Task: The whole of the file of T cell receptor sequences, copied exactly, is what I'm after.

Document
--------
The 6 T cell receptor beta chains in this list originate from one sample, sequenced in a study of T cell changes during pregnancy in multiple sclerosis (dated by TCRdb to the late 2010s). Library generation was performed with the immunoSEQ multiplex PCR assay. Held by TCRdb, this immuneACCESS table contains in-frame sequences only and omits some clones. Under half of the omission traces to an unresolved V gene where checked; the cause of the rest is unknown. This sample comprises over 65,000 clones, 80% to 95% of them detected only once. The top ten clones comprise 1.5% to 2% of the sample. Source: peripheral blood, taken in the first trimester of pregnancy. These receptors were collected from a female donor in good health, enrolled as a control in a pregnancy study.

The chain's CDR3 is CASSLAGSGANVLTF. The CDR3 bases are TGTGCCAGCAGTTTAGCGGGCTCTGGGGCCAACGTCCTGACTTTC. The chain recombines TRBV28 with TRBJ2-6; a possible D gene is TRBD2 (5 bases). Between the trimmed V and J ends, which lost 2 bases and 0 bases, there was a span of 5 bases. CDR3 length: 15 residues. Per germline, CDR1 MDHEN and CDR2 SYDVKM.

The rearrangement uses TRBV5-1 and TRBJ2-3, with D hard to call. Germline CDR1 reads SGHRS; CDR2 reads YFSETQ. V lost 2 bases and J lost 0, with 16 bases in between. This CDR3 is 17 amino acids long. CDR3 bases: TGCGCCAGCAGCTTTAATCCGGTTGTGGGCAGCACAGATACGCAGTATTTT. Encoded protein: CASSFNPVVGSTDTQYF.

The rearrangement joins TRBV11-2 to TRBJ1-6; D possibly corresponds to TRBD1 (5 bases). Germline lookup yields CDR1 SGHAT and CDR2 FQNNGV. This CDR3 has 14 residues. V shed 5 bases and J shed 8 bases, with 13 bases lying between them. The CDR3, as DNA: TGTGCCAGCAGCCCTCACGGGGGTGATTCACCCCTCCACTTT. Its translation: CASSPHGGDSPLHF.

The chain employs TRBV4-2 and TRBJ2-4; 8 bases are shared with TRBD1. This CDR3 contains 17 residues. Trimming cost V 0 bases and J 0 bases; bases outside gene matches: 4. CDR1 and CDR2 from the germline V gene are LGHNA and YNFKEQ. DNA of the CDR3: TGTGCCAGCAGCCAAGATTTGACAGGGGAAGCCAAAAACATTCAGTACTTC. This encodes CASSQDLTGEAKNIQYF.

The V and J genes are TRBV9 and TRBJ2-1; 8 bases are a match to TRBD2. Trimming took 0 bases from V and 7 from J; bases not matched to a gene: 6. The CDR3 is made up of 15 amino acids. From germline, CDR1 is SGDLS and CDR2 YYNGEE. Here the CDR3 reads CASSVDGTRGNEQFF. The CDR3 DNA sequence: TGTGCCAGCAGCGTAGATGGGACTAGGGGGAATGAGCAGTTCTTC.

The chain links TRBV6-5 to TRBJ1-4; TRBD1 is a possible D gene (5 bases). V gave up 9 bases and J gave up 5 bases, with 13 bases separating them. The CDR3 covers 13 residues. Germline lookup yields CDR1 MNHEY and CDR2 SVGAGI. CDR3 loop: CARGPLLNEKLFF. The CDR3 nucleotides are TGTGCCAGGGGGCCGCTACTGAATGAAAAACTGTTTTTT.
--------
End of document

The 6 T cell receptor beta chains in this list originate from one sample, sequenced in a study of T cell changes during pregnancy in multiple sclerosis (dated by TCRdb to the late 2010s). Library generation was performed with the immunoSEQ multiplex PCR assay. Held by TCRdb, this immuneACCESS table contains in-frame sequences only and omits some clones. Under half of the omission traces to an unresolved V gene where checked; the cause of the rest is unknown. This sample comprises over 65,000 clones, 80% to 95% of them detected only once. The top ten clones comprise 1.5% to 2% of the sample. Source: peripheral blood, taken in the first trimester of pregnancy. These receptors were collected from a female donor in good health, enrolled as a control in a pregnancy study.

The chain's CDR3 is CASSLAGSGANVLTF. The CDR3 bases are TGTGCCAGCAGTTTAGCGGGCTCTGGGGCCAACGTCCTGACTTTC. The chain recombines TRBV28 with TRBJ2-6; a possible D gene is TRBD2 (5 bases). Between the trimmed V and J ends, which lost 2 bases and 0 bases, there was a span of 5 bases. CDR3 length: 15 residues. Per germline, CDR1 MDHEN and CDR2 SYDVKM.

The rearrangement uses TRBV5-1 and TRBJ2-3, with D hard to call. Germline CDR1 reads SGHRS; CDR2 reads YFSETQ. V lost 2 bases and J lost 0, with 16 bases in between. This CDR3 is 17 amino acids long. CDR3 bases: TGCGCCAGCAGCTTTAATCCGGTTGTGGGCAGCACAGATACGCAGTATTTT. Encoded protein: CASSFNPVVGSTDTQYF.

The rearrangement joins TRBV11-2 to TRBJ1-6; D possibly corresponds to TRBD1 (5 bases). Germline lookup yields CDR1 SGHAT and CDR2 FQNNGV. This CDR3 has 14 residues. V shed 5 bases and J shed 8 bases, with 13 bases lying between them. The CDR3, as DNA: TGTGCCAGCAGCCCTCACGGGGGTGATTCACCCCTCCACTTT. Its translation: CASSPHGGDSPLHF.

The chain employs TRBV4-2 and TRBJ2-4; 8 bases are shared with TRBD1. This CDR3 contains 17 residues. Trimming cost V 0 bases and J 0 bases; bases outside gene matches: 4. CDR1 and CDR2 from the germline V gene are LGHNA and YNFKEQ. DNA of the CDR3: TGTGCCAGCAGCCAAGATTTGACAGGGGAAGCCAAAAACATTCAGTACTTC. This encodes CASSQDLTGEAKNIQYF.

The V and J genes are TRBV9 and TRBJ2-1; 8 bases are a match to TRBD2. Trimming took 0 bases from V and 7 from J; bases not matched to a gene: 6. The CDR3 is made up of 15 amino acids. From germline, CDR1 is SGDLS and CDR2 YYNGEE. Here the CDR3 reads CASSVDGTRGNEQFF. The CDR3 DNA sequence: TGTGCCAGCAGCGTAGATGGGACTAGGGGGAATGAGCAGTTCTTC.

The chain links TRBV6-5 to TRBJ1-4; TRBD1 is a possible D gene (5 bases). V gave up 9 bases and J gave up 5 bases, with 13 bases separating them. The CDR3 covers 13 residues. Germline lookup yields CDR1 MNHEY and CDR2 SVGAGI. CDR3 loop: CARGPLLNEKLFF. The CDR3 nucleotides are TGTGCCAGGGGGCCGCTACTGAATGAAAAACTGTTTTTT.